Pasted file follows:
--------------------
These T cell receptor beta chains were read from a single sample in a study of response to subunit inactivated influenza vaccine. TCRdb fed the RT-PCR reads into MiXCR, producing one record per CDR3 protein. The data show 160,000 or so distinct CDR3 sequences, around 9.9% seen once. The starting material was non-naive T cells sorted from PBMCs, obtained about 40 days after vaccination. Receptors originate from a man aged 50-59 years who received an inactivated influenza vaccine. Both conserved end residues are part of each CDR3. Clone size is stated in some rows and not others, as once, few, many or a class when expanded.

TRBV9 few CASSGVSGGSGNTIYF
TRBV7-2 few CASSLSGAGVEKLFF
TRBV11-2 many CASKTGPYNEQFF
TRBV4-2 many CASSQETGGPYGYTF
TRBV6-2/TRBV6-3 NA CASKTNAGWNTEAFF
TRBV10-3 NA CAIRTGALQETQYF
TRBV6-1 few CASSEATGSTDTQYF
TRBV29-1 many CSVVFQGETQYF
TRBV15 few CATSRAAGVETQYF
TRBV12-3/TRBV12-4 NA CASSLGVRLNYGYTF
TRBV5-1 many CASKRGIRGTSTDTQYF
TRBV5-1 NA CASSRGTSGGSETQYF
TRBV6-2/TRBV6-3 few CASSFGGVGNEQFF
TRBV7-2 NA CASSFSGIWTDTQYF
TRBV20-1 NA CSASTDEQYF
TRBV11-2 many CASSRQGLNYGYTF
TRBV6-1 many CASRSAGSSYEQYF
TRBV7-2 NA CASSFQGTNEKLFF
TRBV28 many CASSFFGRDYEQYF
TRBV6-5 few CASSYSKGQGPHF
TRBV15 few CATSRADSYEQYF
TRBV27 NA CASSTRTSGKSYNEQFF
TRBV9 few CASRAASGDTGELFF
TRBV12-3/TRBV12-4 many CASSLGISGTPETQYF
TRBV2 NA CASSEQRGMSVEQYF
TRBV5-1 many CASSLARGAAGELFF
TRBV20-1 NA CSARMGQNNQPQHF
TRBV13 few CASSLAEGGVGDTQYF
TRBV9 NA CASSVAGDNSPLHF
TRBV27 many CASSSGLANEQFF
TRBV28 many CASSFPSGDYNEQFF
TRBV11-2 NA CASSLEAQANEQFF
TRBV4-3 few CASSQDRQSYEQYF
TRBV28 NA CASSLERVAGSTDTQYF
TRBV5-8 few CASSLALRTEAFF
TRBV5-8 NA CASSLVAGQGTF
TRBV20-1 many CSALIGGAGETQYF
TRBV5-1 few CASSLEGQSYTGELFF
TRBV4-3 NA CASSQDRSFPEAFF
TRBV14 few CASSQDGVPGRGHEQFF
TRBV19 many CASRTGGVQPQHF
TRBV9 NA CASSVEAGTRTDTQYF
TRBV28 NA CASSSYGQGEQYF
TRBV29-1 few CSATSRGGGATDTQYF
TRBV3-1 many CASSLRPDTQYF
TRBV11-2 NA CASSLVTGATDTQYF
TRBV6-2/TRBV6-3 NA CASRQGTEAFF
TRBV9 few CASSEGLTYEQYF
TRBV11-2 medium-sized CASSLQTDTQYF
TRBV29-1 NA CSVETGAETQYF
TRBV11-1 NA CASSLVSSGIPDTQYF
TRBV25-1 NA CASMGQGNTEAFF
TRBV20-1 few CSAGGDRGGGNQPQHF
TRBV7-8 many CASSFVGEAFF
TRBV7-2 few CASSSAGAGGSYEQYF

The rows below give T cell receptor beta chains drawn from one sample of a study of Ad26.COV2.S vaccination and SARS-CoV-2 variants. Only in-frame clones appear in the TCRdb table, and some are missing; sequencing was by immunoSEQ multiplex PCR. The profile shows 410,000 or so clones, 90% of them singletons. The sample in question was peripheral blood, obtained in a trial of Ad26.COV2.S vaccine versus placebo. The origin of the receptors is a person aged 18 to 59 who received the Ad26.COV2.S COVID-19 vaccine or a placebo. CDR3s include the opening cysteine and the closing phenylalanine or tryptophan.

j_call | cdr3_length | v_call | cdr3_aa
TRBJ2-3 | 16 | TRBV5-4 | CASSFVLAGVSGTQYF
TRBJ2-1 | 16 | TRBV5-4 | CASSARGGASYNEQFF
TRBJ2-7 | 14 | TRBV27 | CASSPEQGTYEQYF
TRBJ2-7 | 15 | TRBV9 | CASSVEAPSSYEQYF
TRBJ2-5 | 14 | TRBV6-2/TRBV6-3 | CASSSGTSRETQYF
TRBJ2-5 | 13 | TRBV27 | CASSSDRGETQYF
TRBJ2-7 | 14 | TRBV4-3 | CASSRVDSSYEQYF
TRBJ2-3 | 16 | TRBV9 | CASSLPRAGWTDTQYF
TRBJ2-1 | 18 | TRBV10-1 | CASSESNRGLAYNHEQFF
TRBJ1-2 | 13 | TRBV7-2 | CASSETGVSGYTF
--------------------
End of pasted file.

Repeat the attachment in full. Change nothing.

These T cell receptor beta chains were read from a single sample in a study of response to subunit inactivated influenza vaccine. TCRdb fed the RT-PCR reads into MiXCR, producing one record per CDR3 protein. The data show 160,000 or so distinct CDR3 sequences, around 9.9% seen once. The starting material was non-naive T cells sorted from PBMCs, obtained about 40 days after vaccination. Receptors originate from a man aged 50-59 years who received an inactivated influenza vaccine. Both conserved end residues are part of each CDR3. Clone size is stated in some rows and not others, as once, few, many or a class when expanded.

TRBV9 few CASSGVSGGSGNTIYF
TRBV7-2 few CASSLSGAGVEKLFF
TRBV11-2 many CASKTGPYNEQFF
TRBV4-2 many CASSQETGGPYGYTF
TRBV6-2/TRBV6-3 NA CASKTNAGWNTEAFF
TRBV10-3 NA CAIRTGALQETQYF
TRBV6-1 few CASSEATGSTDTQYF
TRBV29-1 many CSVVFQGETQYF
TRBV15 few CATSRAAGVETQYF
TRBV12-3/TRBV12-4 NA CASSLGVRLNYGYTF
TRBV5-1 many CASKRGIRGTSTDTQYF
TRBV5-1 NA CASSRGTSGGSETQYF
TRBV6-2/TRBV6-3 few CASSFGGVGNEQFF
TRBV7-2 NA CASSFSGIWTDTQYF
TRBV20-1 NA CSASTDEQYF
TRBV11-2 many CASSRQGLNYGYTF
TRBV6-1 many CASRSAGSSYEQYF
TRBV7-2 NA CASSFQGTNEKLFF
TRBV28 many CASSFFGRDYEQYF
TRBV6-5 few CASSYSKGQGPHF
TRBV15 few CATSRADSYEQYF
TRBV27 NA CASSTRTSGKSYNEQFF
TRBV9 few CASRAASGDTGELFF
TRBV12-3/TRBV12-4 many CASSLGISGTPETQYF
TRBV2 NA CASSEQRGMSVEQYF
TRBV5-1 many CASSLARGAAGELFF
TRBV20-1 NA CSARMGQNNQPQHF
TRBV13 few CASSLAEGGVGDTQYF
TRBV9 NA CASSVAGDNSPLHF
TRBV27 many CASSSGLANEQFF
TRBV28 many CASSFPSGDYNEQFF
TRBV11-2 NA CASSLEAQANEQFF
TRBV4-3 few CASSQDRQSYEQYF
TRBV28 NA CASSLERVAGSTDTQYF
TRBV5-8 few CASSLALRTEAFF
TRBV5-8 NA CASSLVAGQGTF
TRBV20-1 many CSALIGGAGETQYF
TRBV5-1 few CASSLEGQSYTGELFF
TRBV4-3 NA CASSQDRSFPEAFF
TRBV14 few CASSQDGVPGRGHEQFF
TRBV19 many CASRTGGVQPQHF
TRBV9 NA CASSVEAGTRTDTQYF
TRBV28 NA CASSSYGQGEQYF
TRBV29-1 few CSATSRGGGATDTQYF
TRBV3-1 many CASSLRPDTQYF
TRBV11-2 NA CASSLVTGATDTQYF
TRBV6-2/TRBV6-3 NA CASRQGTEAFF
TRBV9 few CASSEGLTYEQYF
TRBV11-2 medium-sized CASSLQTDTQYF
TRBV29-1 NA CSVETGAETQYF
TRBV11-1 NA CASSLVSSGIPDTQYF
TRBV25-1 NA CASMGQGNTEAFF
TRBV20-1 few CSAGGDRGGGNQPQHF
TRBV7-8 many CASSFVGEAFF
TRBV7-2 few CASSSAGAGGSYEQYF

The rows below give T cell receptor beta chains drawn from one sample of a study of Ad26.COV2.S vaccination and SARS-CoV-2 variants. Only in-frame clones appear in the TCRdb table, and some are missing; sequencing was by immunoSEQ multiplex PCR. The profile shows 410,000 or so clones, 90% of them singletons. The sample in question was peripheral blood, obtained in a trial of Ad26.COV2.S vaccine versus placebo. The origin of the receptors is a person aged 18 to 59 who received the Ad26.COV2.S COVID-19 vaccine or a placebo. CDR3s include the opening cysteine and the closing phenylalanine or tryptophan.

j_call | cdr3_length | v_call | cdr3_aa
TRBJ2-3 | 16 | TRBV5-4 | CASSFVLAGVSGTQYF
TRBJ2-1 | 16 | TRBV5-4 | CASSARGGASYNEQFF
TRBJ2-7 | 14 | TRBV27 | CASSPEQGTYEQYF
TRBJ2-7 | 15 | TRBV9 | CASSVEAPSSYEQYF
TRBJ2-5 | 14 | TRBV6-2/TRBV6-3 | CASSSGTSRETQYF
TRBJ2-5 | 13 | TRBV27 | CASSSDRGETQYF
TRBJ2-7 | 14 | TRBV4-3 | CASSRVDSSYEQYF
TRBJ2-3 | 16 | TRBV9 | CASSLPRAGWTDTQYF
TRBJ2-1 | 18 | TRBV10-1 | CASSESNRGLAYNHEQFF
TRBJ1-2 | 13 | TRBV7-2 | CASSETGVSGYTF